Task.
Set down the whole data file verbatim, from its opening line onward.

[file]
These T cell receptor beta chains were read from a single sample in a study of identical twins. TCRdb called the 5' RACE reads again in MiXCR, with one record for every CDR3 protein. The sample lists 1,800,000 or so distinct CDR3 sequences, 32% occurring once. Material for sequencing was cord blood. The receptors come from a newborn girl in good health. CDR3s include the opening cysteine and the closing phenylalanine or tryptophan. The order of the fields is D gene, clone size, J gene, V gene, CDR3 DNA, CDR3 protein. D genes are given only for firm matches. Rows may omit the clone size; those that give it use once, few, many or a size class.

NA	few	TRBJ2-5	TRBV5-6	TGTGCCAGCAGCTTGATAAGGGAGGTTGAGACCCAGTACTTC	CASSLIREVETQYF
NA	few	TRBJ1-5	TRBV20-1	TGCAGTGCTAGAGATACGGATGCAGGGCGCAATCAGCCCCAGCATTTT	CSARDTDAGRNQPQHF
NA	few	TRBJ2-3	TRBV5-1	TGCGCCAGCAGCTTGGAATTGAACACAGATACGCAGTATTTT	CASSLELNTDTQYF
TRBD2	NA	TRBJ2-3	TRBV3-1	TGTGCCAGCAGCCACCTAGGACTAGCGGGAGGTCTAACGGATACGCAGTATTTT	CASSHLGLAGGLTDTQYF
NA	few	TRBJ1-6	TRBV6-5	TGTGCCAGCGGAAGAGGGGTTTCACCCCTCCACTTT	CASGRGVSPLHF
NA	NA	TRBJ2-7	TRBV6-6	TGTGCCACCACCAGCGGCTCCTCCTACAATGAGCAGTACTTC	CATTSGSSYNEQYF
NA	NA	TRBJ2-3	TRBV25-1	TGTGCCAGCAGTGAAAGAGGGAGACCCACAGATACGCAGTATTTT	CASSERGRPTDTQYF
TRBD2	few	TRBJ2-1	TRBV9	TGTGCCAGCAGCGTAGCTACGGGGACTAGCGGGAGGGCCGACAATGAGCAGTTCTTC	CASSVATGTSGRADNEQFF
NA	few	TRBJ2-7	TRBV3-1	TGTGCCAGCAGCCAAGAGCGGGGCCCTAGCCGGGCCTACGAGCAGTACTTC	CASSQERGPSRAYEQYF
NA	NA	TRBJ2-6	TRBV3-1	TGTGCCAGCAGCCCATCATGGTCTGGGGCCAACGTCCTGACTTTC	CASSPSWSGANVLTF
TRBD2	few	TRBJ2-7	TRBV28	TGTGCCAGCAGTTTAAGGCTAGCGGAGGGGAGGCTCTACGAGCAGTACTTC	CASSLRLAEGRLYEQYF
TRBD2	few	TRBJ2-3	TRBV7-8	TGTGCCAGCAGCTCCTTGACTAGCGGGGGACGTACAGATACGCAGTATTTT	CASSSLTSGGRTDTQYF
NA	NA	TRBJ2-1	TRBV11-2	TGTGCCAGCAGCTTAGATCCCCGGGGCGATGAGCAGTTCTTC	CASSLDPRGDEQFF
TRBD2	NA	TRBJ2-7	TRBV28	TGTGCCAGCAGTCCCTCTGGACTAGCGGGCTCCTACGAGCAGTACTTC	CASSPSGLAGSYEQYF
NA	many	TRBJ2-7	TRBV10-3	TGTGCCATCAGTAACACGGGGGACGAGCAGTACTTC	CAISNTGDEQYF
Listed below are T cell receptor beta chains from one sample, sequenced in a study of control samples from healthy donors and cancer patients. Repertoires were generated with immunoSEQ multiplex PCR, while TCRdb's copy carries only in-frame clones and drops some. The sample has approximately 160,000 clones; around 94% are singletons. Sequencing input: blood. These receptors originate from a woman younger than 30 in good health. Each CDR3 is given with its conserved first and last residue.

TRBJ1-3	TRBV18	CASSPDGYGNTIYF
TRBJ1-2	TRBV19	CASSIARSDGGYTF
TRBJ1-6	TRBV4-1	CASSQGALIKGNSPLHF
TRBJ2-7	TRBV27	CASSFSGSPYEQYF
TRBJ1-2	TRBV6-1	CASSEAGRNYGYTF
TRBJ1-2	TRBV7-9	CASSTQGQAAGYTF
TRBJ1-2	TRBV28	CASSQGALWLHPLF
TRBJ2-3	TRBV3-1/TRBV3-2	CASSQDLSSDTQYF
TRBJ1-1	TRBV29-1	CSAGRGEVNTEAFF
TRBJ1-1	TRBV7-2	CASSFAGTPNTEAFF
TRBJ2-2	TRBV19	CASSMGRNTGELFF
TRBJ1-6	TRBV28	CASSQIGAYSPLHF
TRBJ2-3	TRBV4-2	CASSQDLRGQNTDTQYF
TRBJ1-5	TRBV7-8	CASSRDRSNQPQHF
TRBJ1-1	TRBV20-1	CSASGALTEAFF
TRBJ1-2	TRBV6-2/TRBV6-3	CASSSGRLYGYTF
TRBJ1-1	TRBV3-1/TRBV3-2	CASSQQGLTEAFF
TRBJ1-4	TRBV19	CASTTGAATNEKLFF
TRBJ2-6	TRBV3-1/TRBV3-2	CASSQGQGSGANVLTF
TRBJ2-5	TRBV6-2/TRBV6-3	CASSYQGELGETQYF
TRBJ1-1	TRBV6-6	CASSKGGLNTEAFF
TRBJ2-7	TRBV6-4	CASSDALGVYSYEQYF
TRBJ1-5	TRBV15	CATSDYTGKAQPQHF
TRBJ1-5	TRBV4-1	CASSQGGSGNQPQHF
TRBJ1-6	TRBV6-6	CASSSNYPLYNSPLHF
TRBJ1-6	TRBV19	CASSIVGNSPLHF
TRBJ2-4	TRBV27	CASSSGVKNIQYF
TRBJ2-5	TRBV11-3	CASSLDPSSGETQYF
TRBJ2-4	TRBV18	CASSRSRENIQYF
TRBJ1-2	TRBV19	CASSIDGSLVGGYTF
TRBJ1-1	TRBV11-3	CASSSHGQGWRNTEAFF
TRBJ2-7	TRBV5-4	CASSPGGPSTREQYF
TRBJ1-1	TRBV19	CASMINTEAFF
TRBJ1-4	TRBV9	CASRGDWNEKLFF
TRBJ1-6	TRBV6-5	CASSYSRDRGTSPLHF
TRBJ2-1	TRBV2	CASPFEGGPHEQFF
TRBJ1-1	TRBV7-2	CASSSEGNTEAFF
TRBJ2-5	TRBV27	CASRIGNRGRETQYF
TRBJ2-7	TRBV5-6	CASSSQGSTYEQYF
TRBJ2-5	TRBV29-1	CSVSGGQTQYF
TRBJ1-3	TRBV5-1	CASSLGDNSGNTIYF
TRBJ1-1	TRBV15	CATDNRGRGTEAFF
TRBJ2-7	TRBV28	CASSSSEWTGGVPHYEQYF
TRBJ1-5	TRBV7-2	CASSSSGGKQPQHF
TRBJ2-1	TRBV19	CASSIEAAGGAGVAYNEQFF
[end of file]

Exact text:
These T cell receptor beta chains were read from a single sample in a study of identical twins. TCRdb called the 5' RACE reads again in MiXCR, with one record for every CDR3 protein. The sample lists 1,800,000 or so distinct CDR3 sequences, 32% occurring once. Material for sequencing was cord blood. The receptors come from a newborn girl in good health. CDR3s include the opening cysteine and the closing phenylalanine or tryptophan. The order of the fields is D gene, clone size, J gene, V gene, CDR3 DNA, CDR3 protein. D genes are given only for firm matches. Rows may omit the clone size; those that give it use once, few, many or a size class.

NA	few	TRBJ2-5	TRBV5-6	TGTGCCAGCAGCTTGATAAGGGAGGTTGAGACCCAGTACTTC	CASSLIREVETQYF
NA	few	TRBJ1-5	TRBV20-1	TGCAGTGCTAGAGATACGGATGCAGGGCGCAATCAGCCCCAGCATTTT	CSARDTDAGRNQPQHF
NA	few	TRBJ2-3	TRBV5-1	TGCGCCAGCAGCTTGGAATTGAACACAGATACGCAGTATTTT	CASSLELNTDTQYF
TRBD2	NA	TRBJ2-3	TRBV3-1	TGTGCCAGCAGCCACCTAGGACTAGCGGGAGGTCTAACGGATACGCAGTATTTT	CASSHLGLAGGLTDTQYF
NA	few	TRBJ1-6	TRBV6-5	TGTGCCAGCGGAAGAGGGGTTTCACCCCTCCACTTT	CASGRGVSPLHF
NA	NA	TRBJ2-7	TRBV6-6	TGTGCCACCACCAGCGGCTCCTCCTACAATGAGCAGTACTTC	CATTSGSSYNEQYF
NA	NA	TRBJ2-3	TRBV25-1	TGTGCCAGCAGTGAAAGAGGGAGACCCACAGATACGCAGTATTTT	CASSERGRPTDTQYF
TRBD2	few	TRBJ2-1	TRBV9	TGTGCCAGCAGCGTAGCTACGGGGACTAGCGGGAGGGCCGACAATGAGCAGTTCTTC	CASSVATGTSGRADNEQFF
NA	few	TRBJ2-7	TRBV3-1	TGTGCCAGCAGCCAAGAGCGGGGCCCTAGCCGGGCCTACGAGCAGTACTTC	CASSQERGPSRAYEQYF
NA	NA	TRBJ2-6	TRBV3-1	TGTGCCAGCAGCCCATCATGGTCTGGGGCCAACGTCCTGACTTTC	CASSPSWSGANVLTF
TRBD2	few	TRBJ2-7	TRBV28	TGTGCCAGCAGTTTAAGGCTAGCGGAGGGGAGGCTCTACGAGCAGTACTTC	CASSLRLAEGRLYEQYF
TRBD2	few	TRBJ2-3	TRBV7-8	TGTGCCAGCAGCTCCTTGACTAGCGGGGGACGTACAGATACGCAGTATTTT	CASSSLTSGGRTDTQYF
NA	NA	TRBJ2-1	TRBV11-2	TGTGCCAGCAGCTTAGATCCCCGGGGCGATGAGCAGTTCTTC	CASSLDPRGDEQFF
TRBD2	NA	TRBJ2-7	TRBV28	TGTGCCAGCAGTCCCTCTGGACTAGCGGGCTCCTACGAGCAGTACTTC	CASSPSGLAGSYEQYF
NA	many	TRBJ2-7	TRBV10-3	TGTGCCATCAGTAACACGGGGGACGAGCAGTACTTC	CAISNTGDEQYF
Listed below are T cell receptor beta chains from one sample, sequenced in a study of control samples from healthy donors and cancer patients. Repertoires were generated with immunoSEQ multiplex PCR, while TCRdb's copy carries only in-frame clones and drops some. The sample has approximately 160,000 clones; around 94% are singletons. Sequencing input: blood. These receptors originate from a woman younger than 30 in good health. Each CDR3 is given with its conserved first and last residue.

TRBJ1-3	TRBV18	CASSPDGYGNTIYF
TRBJ1-2	TRBV19	CASSIARSDGGYTF
TRBJ1-6	TRBV4-1	CASSQGALIKGNSPLHF
TRBJ2-7	TRBV27	CASSFSGSPYEQYF
TRBJ1-2	TRBV6-1	CASSEAGRNYGYTF
TRBJ1-2	TRBV7-9	CASSTQGQAAGYTF
TRBJ1-2	TRBV28	CASSQGALWLHPLF
TRBJ2-3	TRBV3-1/TRBV3-2	CASSQDLSSDTQYF
TRBJ1-1	TRBV29-1	CSAGRGEVNTEAFF
TRBJ1-1	TRBV7-2	CASSFAGTPNTEAFF
TRBJ2-2	TRBV19	CASSMGRNTGELFF
TRBJ1-6	TRBV28	CASSQIGAYSPLHF
TRBJ2-3	TRBV4-2	CASSQDLRGQNTDTQYF
TRBJ1-5	TRBV7-8	CASSRDRSNQPQHF
TRBJ1-1	TRBV20-1	CSASGALTEAFF
TRBJ1-2	TRBV6-2/TRBV6-3	CASSSGRLYGYTF
TRBJ1-1	TRBV3-1/TRBV3-2	CASSQQGLTEAFF
TRBJ1-4	TRBV19	CASTTGAATNEKLFF
TRBJ2-6	TRBV3-1/TRBV3-2	CASSQGQGSGANVLTF
TRBJ2-5	TRBV6-2/TRBV6-3	CASSYQGELGETQYF
TRBJ1-1	TRBV6-6	CASSKGGLNTEAFF
TRBJ2-7	TRBV6-4	CASSDALGVYSYEQYF
TRBJ1-5	TRBV15	CATSDYTGKAQPQHF
TRBJ1-5	TRBV4-1	CASSQGGSGNQPQHF
TRBJ1-6	TRBV6-6	CASSSNYPLYNSPLHF
TRBJ1-6	TRBV19	CASSIVGNSPLHF
TRBJ2-4	TRBV27	CASSSGVKNIQYF
TRBJ2-5	TRBV11-3	CASSLDPSSGETQYF
TRBJ2-4	TRBV18	CASSRSRENIQYF
TRBJ1-2	TRBV19	CASSIDGSLVGGYTF
TRBJ1-1	TRBV11-3	CASSSHGQGWRNTEAFF
TRBJ2-7	TRBV5-4	CASSPGGPSTREQYF
TRBJ1-1	TRBV19	CASMINTEAFF
TRBJ1-4	TRBV9	CASRGDWNEKLFF
TRBJ1-6	TRBV6-5	CASSYSRDRGTSPLHF
TRBJ2-1	TRBV2	CASPFEGGPHEQFF
TRBJ1-1	TRBV7-2	CASSSEGNTEAFF
TRBJ2-5	TRBV27	CASRIGNRGRETQYF
TRBJ2-7	TRBV5-6	CASSSQGSTYEQYF
TRBJ2-5	TRBV29-1	CSVSGGQTQYF
TRBJ1-3	TRBV5-1	CASSLGDNSGNTIYF
TRBJ1-1	TRBV15	CATDNRGRGTEAFF
TRBJ2-7	TRBV28	CASSSSEWTGGVPHYEQYF
TRBJ1-5	TRBV7-2	CASSSSGGKQPQHF
TRBJ2-1	TRBV19	CASSIEAAGGAGVAYNEQFF